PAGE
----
goods is neither in the form nor in the shape or condition in which the
manufactured article is found. It is the commercial identity of the article
known to the market for being bought and sold. The fact that the product in
question is generally not being bought or sold or has no demand in the market,
would be irrelevant. [See Indian Cable Co. Ltd. vs. CCE, 1994(74) ELT 22(SC)].
We will now refer to some of the decisions of this Court, which have explained
the concept of `Marketability' for the purpose of the Act.
Constitution Bench of this Court, in the case of Union of India vs. Delhi Cloth
and General Mills, AIR 1968 SC 922, after referring to definition of `excisable
goods', stated: "These definitions makes it clear that to become goods an
article must be something which can ordinarily come to the market to be bought
three Judge Bench of this Court in the case of Union Carbide India Ltd. v.
Union of India, (1986) 2 SCC 547 has discussed the concept of `marketability'
in order for the Revenue to impose excise duty as under: "6. It does seem
to us that in order to attract excise duty the article manufactured must be
capable of sale to a consumer. Entry 84 of List I of Schedule VII to the
Constitution specifically speaks of "duties of excise on tobacco and other
goods manufactured or produced in India....", and it is now well accepted
that excise duty is an indirect tax, in which the burden of the imposition is
passed on to the ultimate consumer. In that context, the expression "goods
manufactured or produced" must refer to articles which are capable of
being sold to a consumer. In Union of India v. Delhi Cloth & General Mills,
AIR 1963 SC 791, this Court considered the meaning of the expression
"goods" for the purposes of the Central Excises and Salt Act, 1944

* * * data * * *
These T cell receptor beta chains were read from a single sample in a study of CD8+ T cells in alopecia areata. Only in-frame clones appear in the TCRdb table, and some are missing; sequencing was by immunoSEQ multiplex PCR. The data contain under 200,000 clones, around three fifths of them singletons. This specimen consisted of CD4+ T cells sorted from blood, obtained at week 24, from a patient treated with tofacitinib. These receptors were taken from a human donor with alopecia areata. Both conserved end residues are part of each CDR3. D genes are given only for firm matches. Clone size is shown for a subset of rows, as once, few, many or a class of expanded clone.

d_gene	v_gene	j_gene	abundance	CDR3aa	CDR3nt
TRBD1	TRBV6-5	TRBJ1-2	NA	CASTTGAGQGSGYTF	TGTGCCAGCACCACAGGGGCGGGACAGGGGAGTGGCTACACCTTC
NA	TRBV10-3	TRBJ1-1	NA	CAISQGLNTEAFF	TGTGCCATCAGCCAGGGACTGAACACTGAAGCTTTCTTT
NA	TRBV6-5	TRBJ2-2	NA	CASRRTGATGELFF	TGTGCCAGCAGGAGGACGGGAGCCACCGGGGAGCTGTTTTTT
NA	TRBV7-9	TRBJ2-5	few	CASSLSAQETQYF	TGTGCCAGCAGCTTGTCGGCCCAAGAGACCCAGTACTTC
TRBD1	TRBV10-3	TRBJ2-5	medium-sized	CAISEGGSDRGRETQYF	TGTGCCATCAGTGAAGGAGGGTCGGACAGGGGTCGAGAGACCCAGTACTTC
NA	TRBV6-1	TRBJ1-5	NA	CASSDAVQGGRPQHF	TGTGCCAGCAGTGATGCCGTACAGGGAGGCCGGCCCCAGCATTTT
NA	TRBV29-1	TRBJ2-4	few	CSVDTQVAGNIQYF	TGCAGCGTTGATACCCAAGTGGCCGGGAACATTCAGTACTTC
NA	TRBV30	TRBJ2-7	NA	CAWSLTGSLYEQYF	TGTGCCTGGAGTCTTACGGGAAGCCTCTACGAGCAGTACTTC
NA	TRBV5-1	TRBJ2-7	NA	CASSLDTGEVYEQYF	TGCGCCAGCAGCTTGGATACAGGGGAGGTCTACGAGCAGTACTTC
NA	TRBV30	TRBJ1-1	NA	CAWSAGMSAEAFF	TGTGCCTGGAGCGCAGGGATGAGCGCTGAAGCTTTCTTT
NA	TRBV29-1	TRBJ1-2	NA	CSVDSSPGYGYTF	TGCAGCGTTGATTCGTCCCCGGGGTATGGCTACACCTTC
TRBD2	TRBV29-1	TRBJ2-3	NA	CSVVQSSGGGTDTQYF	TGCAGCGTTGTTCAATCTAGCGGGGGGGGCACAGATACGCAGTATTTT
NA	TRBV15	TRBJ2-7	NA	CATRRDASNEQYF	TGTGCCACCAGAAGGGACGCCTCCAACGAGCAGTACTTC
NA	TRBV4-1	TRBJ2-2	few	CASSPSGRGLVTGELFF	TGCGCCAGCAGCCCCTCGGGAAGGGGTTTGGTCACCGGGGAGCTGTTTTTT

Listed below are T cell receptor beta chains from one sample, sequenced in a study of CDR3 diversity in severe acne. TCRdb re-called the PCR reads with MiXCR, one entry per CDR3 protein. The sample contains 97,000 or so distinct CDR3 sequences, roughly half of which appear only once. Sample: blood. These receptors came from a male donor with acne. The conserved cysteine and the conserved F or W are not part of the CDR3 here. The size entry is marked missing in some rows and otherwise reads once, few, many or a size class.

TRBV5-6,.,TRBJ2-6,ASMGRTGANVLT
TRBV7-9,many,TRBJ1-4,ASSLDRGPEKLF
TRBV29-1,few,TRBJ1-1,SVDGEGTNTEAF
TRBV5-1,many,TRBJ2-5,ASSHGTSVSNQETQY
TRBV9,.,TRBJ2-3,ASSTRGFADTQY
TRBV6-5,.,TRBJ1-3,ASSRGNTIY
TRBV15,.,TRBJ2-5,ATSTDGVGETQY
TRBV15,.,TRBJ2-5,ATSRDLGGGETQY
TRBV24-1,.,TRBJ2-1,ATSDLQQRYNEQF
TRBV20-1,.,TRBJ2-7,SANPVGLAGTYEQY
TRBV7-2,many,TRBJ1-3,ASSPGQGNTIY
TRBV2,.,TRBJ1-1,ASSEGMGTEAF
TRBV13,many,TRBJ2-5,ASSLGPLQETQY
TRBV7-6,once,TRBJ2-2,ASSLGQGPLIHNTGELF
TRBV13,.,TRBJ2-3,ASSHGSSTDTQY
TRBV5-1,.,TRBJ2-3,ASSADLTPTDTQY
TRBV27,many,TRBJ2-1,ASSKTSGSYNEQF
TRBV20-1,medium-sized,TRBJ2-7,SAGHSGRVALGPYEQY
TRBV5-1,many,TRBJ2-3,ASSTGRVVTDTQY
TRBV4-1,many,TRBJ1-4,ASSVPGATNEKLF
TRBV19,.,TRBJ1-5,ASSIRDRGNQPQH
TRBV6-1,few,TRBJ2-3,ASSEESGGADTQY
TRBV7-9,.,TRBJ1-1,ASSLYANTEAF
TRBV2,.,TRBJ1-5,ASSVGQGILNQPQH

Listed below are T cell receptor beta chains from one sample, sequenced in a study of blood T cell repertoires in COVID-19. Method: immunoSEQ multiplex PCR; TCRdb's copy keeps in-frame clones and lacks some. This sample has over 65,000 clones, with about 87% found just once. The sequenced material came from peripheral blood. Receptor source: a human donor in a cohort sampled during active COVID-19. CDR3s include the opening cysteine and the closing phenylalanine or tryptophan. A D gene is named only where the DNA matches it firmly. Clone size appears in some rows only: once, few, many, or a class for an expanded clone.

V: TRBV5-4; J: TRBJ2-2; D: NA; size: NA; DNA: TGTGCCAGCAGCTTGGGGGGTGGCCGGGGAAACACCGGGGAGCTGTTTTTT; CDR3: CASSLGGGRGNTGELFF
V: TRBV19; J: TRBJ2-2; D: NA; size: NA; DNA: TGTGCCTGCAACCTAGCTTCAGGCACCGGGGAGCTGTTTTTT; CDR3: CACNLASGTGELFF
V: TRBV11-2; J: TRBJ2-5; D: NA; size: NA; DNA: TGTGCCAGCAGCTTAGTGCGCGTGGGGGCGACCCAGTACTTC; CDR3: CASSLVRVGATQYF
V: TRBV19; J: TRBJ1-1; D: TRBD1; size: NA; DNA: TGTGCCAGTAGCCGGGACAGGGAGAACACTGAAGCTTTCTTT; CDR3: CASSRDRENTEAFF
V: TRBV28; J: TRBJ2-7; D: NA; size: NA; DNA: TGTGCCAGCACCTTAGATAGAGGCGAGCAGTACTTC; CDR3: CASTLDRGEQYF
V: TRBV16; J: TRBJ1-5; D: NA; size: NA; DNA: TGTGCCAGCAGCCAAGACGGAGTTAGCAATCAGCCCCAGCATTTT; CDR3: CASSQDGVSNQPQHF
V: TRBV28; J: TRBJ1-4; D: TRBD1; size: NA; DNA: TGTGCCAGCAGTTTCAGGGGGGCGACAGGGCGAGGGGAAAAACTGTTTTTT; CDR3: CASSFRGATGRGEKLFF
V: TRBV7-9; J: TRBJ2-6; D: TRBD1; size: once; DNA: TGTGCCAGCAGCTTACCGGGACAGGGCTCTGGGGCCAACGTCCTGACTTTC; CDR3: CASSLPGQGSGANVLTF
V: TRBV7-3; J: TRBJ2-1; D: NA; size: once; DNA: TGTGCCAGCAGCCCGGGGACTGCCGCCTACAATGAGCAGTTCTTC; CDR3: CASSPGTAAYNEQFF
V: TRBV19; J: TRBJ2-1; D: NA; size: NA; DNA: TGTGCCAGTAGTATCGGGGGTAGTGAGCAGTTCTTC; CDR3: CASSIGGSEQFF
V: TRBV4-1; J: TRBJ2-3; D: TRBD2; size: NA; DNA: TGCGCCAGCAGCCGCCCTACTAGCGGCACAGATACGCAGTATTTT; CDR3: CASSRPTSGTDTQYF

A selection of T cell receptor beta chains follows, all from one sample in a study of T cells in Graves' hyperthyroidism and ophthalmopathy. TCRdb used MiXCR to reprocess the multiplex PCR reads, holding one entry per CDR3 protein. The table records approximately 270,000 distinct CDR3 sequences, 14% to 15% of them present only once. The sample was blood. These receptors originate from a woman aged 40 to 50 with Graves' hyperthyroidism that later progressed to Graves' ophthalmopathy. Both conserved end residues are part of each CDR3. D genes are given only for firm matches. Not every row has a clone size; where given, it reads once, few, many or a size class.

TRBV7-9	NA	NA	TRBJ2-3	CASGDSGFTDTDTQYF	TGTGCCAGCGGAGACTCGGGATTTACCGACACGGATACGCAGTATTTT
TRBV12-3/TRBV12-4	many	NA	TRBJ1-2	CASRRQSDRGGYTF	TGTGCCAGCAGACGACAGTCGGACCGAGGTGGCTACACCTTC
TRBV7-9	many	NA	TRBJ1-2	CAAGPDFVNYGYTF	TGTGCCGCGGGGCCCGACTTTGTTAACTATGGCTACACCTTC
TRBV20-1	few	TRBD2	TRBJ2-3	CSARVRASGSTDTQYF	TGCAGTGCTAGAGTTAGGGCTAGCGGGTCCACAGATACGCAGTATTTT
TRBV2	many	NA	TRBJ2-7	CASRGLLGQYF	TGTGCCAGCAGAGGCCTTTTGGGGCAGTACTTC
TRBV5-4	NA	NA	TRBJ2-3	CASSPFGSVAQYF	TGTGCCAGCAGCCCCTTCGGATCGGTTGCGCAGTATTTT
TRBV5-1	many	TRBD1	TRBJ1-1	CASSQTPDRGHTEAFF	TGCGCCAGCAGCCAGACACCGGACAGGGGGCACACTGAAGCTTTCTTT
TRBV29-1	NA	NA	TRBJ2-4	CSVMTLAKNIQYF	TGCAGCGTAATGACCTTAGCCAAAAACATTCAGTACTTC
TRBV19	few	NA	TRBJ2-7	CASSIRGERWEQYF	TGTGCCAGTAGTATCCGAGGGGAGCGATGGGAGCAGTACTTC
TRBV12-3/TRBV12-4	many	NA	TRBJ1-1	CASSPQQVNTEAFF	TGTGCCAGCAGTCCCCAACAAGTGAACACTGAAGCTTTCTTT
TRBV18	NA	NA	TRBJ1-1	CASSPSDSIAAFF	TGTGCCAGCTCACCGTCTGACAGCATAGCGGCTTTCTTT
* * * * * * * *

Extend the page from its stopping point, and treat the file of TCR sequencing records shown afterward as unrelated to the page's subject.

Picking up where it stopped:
and observed that "to become `goods' an article must be something which
can ordinarily come to the market to be brought and sold", a definition
which was reiterated by this Court in South Bihar Sugar Mills Ltd. v. Union of
Bhor Industries Ltd. vs. Collector of Central Excise, Bombay, (1989) 1 SCC 602,
it was held: "Excise is a duty on goods as specified in the Schedule. The
taxable event in the case of excise duties is the manufacture of goods. Under
the Central Excise Act, as it stood at the relevant time, in order to be goods
as specified in the entry, it was essential that as a result manufacture goods must
come into existence. For articles to be goods these must be known in the market
as such or these must be capable of being sold in the market as goods. Actual
sale in the market is not necessary, user in the captive consumption is not determinative
but the articles must be capable of being sold in the market or known in the
market as goods. It is, therefore, necessary to find out whether there are
goods, that is to say, articles as known in the market as separate distinct identifiable
commodities and whether the tariff duty levied would be as specified in the
Schedule. Simply because a certain article falls within the Schedule it would
not be dutiable under excise law if the said article is not `goods' known to
the market. Marketability, therefore, is an essential ingredient in order to be